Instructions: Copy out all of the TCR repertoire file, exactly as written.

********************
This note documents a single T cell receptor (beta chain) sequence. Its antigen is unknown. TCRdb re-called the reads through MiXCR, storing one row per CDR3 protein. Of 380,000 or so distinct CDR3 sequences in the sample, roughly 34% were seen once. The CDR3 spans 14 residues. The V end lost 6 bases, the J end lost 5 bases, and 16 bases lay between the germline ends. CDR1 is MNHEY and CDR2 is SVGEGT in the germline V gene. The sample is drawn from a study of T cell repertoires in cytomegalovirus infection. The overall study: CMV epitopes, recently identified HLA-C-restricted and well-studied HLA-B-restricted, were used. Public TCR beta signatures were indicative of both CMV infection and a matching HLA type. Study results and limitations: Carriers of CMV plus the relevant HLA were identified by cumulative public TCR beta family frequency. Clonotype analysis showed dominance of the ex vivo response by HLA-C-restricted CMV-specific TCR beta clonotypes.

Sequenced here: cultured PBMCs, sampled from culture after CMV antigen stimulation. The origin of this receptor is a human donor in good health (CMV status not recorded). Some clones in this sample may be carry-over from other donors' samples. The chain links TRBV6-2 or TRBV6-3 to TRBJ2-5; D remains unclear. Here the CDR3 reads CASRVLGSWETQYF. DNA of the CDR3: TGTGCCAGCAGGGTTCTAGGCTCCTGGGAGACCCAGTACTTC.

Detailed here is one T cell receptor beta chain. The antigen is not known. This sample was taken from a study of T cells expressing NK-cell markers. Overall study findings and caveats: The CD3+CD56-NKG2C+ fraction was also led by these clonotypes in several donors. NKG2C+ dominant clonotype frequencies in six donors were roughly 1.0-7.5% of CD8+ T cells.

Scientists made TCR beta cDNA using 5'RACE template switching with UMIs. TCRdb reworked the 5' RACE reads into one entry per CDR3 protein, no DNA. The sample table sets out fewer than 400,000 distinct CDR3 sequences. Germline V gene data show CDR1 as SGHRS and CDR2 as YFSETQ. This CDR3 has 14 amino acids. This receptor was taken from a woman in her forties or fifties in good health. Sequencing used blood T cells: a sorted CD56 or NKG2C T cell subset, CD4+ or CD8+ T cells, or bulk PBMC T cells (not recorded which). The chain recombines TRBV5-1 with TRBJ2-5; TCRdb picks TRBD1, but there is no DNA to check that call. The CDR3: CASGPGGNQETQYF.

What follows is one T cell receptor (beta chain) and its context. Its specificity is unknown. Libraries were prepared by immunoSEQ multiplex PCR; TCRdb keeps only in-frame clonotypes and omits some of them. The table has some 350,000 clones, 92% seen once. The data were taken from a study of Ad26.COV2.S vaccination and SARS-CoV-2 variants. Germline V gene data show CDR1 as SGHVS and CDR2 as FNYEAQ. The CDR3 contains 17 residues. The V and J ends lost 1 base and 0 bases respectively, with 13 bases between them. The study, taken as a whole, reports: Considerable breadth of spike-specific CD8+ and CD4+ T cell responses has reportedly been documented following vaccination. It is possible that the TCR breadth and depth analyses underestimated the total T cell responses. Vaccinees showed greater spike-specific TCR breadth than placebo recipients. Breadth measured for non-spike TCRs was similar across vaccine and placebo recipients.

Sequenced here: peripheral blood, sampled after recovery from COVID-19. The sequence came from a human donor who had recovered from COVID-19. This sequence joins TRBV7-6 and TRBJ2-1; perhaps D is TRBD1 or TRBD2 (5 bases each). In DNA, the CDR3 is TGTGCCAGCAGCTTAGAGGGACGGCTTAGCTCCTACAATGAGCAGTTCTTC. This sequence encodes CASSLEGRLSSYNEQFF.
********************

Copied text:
This note documents a single T cell receptor (beta chain) sequence. Its antigen is unknown. TCRdb re-called the reads through MiXCR, storing one row per CDR3 protein. Of 380,000 or so distinct CDR3 sequences in the sample, roughly 34% were seen once. The CDR3 spans 14 residues. The V end lost 6 bases, the J end lost 5 bases, and 16 bases lay between the germline ends. CDR1 is MNHEY and CDR2 is SVGEGT in the germline V gene. The sample is drawn from a study of T cell repertoires in cytomegalovirus infection. The overall study: CMV epitopes, recently identified HLA-C-restricted and well-studied HLA-B-restricted, were used. Public TCR beta signatures were indicative of both CMV infection and a matching HLA type. Study results and limitations: Carriers of CMV plus the relevant HLA were identified by cumulative public TCR beta family frequency. Clonotype analysis showed dominance of the ex vivo response by HLA-C-restricted CMV-specific TCR beta clonotypes.

Sequenced here: cultured PBMCs, sampled from culture after CMV antigen stimulation. The origin of this receptor is a human donor in good health (CMV status not recorded). Some clones in this sample may be carry-over from other donors' samples. The chain links TRBV6-2 or TRBV6-3 to TRBJ2-5; D remains unclear. Here the CDR3 reads CASRVLGSWETQYF. DNA of the CDR3: TGTGCCAGCAGGGTTCTAGGCTCCTGGGAGACCCAGTACTTC.

Detailed here is one T cell receptor beta chain. The antigen is not known. This sample was taken from a study of T cells expressing NK-cell markers. Overall study findings and caveats: The CD3+CD56-NKG2C+ fraction was also led by these clonotypes in several donors. NKG2C+ dominant clonotype frequencies in six donors were roughly 1.0-7.5% of CD8+ T cells.

Scientists made TCR beta cDNA using 5'RACE template switching with UMIs. TCRdb reworked the 5' RACE reads into one entry per CDR3 protein, no DNA. The sample table sets out fewer than 400,000 distinct CDR3 sequences. Germline V gene data show CDR1 as SGHRS and CDR2 as YFSETQ. This CDR3 has 14 amino acids. This receptor was taken from a woman in her forties or fifties in good health. Sequencing used blood T cells: a sorted CD56 or NKG2C T cell subset, CD4+ or CD8+ T cells, or bulk PBMC T cells (not recorded which). The chain recombines TRBV5-1 with TRBJ2-5; TCRdb picks TRBD1, but there is no DNA to check that call. The CDR3: CASGPGGNQETQYF.

What follows is one T cell receptor (beta chain) and its context. Its specificity is unknown. Libraries were prepared by immunoSEQ multiplex PCR; TCRdb keeps only in-frame clonotypes and omits some of them. The table has some 350,000 clones, 92% seen once. The data were taken from a study of Ad26.COV2.S vaccination and SARS-CoV-2 variants. Germline V gene data show CDR1 as SGHVS and CDR2 as FNYEAQ. The CDR3 contains 17 residues. The V and J ends lost 1 base and 0 bases respectively, with 13 bases between them. The study, taken as a whole, reports: Considerable breadth of spike-specific CD8+ and CD4+ T cell responses has reportedly been documented following vaccination. It is possible that the TCR breadth and depth analyses underestimated the total T cell responses. Vaccinees showed greater spike-specific TCR breadth than placebo recipients. Breadth measured for non-spike TCRs was similar across vaccine and placebo recipients.

Sequenced here: peripheral blood, sampled after recovery from COVID-19. The sequence came from a human donor who had recovered from COVID-19. This sequence joins TRBV7-6 and TRBJ2-1; perhaps D is TRBD1 or TRBD2 (5 bases each). In DNA, the CDR3 is TGTGCCAGCAGCTTAGAGGGACGGCTTAGCTCCTACAATGAGCAGTTCTTC. This sequence encodes CASSLEGRLSSYNEQFF.